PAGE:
Jose Omar Torres Biography

José Omar Torres: The Portrayer of Havana Video:é

José Omar Torres López is a artist born in Matanzas, Cuba in 1953. His main fields were painting, engraving, and drawing. He is Director of the Taller Experimental de Gráfica (TEG), Havana, Cuba. Between 1968 and 1973 he studied at the Escuela Nacional de Arte (ENA), Havana. Between 1975 and 1976 he studied a Post-graduate course on lithography with professors Luis Miguel Valdés, José Contino and José Luis Posada, in Havana. In 1976 to 1978 he studied Art History in Havana University. From 1987 to 1989 he studied engraving at the Instituto Superior de Arte (ISA) in Havana. Among his most important solo exhibitions were Temperas de José Omar Torres, in Galería L, Havana, 1973. In 1992 he exhibited Jose Omar Torres' in the Galerie Itinerat, in Paris, France. In 1995 he presented “Three Propuestas (Pintura Cubana): Eduardo Abela Torrás, José Omar Torres y Carlos del Toro Orihuela” in the Galería de Arte INAC, Plaza de Francia, Panama. In 1997 he exhibited “ Polos opuestos: José Gómez Fresquet (FREMEZ)/José Omar Torres” in the Ambos Mundos Hotel, Havana. In 1973 he won Third Prize in the Salón Nacional de Grabado, Galería Oriente, Santiago de Cuba. In 1974 he gained Second Prize at the II Salón Provincial de Profesores e Instructores de Artes Plásticas, Museo Nacional de Bellas Artes, in Havana. In 1974 he also won Third Prize in Lithography in the Segundo Salón Nacional de Grabados, Galería Amelia Peláez, Parque Lenin, in Havana. In 1999 he was recognized with the title of the Resident Artist, Brandywine Workshop, Philadelphia, in Pennsylvania. His works can be found in the Biblioteca Nacional José Martí, in Havana; in the Lehigh University Art Galleries (LUAG), in Bethlehem, Pennsylvania; in the Museo Nacional de Bellas Artes, Havana; and in the Taller Experimental de Gráfica (TEG), Havana.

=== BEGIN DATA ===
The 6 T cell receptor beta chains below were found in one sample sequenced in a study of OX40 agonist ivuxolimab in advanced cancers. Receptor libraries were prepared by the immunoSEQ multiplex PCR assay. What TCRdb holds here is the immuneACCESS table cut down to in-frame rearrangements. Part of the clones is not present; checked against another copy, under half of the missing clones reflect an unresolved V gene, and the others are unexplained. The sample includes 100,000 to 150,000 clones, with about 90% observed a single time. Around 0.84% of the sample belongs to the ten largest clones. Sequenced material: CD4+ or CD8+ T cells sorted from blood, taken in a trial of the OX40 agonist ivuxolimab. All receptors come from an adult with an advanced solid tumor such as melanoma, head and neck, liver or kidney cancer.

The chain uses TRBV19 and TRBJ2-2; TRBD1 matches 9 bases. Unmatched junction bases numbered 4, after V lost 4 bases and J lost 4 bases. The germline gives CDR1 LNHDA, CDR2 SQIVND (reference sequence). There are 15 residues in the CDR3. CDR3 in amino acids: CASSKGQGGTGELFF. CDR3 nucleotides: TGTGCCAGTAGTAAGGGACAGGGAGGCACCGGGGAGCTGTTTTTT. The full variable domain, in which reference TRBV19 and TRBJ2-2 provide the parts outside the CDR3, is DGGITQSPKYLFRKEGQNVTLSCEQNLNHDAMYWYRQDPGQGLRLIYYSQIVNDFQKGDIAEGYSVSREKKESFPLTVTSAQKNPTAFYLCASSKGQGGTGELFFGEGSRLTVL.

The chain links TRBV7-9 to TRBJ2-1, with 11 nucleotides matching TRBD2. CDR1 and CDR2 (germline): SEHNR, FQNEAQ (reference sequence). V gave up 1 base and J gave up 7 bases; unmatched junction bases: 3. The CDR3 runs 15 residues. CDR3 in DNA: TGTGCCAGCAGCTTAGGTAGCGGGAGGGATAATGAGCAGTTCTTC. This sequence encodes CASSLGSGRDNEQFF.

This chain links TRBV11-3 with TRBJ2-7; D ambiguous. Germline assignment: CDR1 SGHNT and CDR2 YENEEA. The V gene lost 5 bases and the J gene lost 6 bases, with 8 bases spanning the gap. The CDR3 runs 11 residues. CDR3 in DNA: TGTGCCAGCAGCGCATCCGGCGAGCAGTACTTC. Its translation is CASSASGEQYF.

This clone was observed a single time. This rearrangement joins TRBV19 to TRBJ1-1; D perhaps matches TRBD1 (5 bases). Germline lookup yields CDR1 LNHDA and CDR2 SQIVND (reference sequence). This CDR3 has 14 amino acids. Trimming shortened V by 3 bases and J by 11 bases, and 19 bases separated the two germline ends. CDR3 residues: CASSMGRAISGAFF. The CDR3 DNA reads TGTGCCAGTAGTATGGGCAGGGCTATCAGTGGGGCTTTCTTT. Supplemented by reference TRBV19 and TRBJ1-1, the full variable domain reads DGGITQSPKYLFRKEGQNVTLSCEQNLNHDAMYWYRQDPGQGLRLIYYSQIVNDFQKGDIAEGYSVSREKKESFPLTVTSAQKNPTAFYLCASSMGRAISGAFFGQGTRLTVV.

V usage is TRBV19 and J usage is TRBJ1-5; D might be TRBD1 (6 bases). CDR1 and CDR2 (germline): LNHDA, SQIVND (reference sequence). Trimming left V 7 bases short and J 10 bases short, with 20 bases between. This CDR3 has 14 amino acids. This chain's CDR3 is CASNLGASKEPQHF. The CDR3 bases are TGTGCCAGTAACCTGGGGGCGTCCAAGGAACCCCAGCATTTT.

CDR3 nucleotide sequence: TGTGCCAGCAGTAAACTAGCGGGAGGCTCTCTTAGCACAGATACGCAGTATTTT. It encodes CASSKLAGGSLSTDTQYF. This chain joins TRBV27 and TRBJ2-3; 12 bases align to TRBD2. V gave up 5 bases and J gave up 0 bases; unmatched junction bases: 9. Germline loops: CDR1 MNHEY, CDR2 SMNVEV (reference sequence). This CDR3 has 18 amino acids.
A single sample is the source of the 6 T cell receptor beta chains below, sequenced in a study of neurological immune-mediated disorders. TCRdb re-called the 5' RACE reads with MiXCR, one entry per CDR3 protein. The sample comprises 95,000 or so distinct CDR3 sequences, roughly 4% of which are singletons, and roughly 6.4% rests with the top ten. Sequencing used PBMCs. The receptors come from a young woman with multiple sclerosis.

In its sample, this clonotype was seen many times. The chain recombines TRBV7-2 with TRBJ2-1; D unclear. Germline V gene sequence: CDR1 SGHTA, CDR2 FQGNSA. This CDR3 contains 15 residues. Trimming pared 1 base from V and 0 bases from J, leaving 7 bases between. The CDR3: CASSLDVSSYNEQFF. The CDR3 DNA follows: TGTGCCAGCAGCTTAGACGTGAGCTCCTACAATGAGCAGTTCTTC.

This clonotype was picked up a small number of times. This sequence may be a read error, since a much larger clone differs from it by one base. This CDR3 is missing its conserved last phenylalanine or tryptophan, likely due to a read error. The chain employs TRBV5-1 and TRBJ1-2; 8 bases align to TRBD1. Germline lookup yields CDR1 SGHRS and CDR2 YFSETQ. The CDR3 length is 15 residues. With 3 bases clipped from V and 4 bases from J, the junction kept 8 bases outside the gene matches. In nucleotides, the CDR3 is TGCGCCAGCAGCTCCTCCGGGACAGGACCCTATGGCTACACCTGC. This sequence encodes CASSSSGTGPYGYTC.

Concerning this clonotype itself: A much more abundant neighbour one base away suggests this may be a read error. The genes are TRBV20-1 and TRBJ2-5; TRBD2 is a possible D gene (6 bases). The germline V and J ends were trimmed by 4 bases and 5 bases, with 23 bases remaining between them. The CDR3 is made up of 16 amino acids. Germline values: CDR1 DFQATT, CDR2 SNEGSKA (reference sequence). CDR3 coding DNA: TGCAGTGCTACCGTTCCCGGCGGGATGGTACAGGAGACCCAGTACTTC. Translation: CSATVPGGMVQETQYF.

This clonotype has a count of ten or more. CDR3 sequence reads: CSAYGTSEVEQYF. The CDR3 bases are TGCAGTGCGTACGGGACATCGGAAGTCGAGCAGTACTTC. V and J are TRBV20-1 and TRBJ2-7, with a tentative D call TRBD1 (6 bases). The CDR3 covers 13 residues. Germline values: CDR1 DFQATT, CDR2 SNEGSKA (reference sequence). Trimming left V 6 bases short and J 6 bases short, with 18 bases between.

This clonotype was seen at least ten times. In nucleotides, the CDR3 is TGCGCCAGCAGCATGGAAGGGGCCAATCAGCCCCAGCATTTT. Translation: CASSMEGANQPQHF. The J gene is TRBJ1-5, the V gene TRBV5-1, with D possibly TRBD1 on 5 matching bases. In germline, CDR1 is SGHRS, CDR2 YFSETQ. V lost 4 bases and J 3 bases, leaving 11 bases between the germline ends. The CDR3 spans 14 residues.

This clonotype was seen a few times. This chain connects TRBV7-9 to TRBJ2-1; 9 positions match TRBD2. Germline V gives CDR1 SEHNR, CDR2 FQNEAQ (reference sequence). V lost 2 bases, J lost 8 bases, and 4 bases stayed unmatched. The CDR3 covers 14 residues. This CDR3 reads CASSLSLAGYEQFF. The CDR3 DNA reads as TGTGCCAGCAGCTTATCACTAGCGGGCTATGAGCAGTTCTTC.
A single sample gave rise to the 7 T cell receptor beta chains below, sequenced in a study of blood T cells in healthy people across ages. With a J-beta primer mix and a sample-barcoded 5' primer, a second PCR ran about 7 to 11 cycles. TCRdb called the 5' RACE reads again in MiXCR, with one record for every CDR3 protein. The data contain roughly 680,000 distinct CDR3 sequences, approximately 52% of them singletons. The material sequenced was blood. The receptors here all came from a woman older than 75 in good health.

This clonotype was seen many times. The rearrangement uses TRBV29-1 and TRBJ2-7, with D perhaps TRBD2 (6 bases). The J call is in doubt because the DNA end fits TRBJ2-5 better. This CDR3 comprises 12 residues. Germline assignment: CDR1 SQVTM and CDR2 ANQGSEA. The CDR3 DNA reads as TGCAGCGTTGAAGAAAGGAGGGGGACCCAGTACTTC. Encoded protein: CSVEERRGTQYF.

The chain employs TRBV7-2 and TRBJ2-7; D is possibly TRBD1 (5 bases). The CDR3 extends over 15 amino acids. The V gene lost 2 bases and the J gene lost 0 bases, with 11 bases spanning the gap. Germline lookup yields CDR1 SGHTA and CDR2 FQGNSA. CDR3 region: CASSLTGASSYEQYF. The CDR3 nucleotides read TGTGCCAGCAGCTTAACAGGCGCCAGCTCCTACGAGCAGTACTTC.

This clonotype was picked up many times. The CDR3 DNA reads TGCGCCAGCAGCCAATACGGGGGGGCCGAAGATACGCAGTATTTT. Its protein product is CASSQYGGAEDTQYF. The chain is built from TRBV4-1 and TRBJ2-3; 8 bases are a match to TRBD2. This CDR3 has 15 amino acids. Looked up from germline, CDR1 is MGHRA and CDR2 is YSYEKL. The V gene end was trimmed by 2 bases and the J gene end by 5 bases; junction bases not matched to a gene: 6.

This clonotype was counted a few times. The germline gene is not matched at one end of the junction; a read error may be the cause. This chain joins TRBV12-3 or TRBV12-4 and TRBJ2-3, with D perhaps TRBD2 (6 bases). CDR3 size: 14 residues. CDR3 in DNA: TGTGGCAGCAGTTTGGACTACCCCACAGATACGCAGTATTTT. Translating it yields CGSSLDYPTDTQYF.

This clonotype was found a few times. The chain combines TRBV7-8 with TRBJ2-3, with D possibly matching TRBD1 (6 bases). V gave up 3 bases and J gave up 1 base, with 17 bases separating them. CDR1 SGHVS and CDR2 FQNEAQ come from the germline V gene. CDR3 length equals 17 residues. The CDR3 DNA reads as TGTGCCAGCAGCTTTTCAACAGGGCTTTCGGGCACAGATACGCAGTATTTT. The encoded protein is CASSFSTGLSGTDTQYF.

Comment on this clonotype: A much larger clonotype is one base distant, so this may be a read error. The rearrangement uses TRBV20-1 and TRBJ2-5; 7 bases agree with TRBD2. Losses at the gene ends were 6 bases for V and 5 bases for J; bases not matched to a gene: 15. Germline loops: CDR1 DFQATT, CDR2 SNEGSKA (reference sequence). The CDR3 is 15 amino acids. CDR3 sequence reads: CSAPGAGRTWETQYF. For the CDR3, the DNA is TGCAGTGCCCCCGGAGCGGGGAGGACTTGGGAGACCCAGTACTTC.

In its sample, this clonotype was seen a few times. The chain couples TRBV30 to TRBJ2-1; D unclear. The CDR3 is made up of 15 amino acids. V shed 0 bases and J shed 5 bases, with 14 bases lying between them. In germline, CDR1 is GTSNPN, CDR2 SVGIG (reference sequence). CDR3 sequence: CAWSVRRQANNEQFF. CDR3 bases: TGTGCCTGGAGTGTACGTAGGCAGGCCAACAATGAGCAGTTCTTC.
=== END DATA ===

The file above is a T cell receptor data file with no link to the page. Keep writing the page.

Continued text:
Artist's Statement

I have symbols in my work. The first, indeed, is the city as a container of joys, sorrows, longings of the human, the other is the pendulum, which is a symbol of time-and the other is the fruit allegorical pleasure.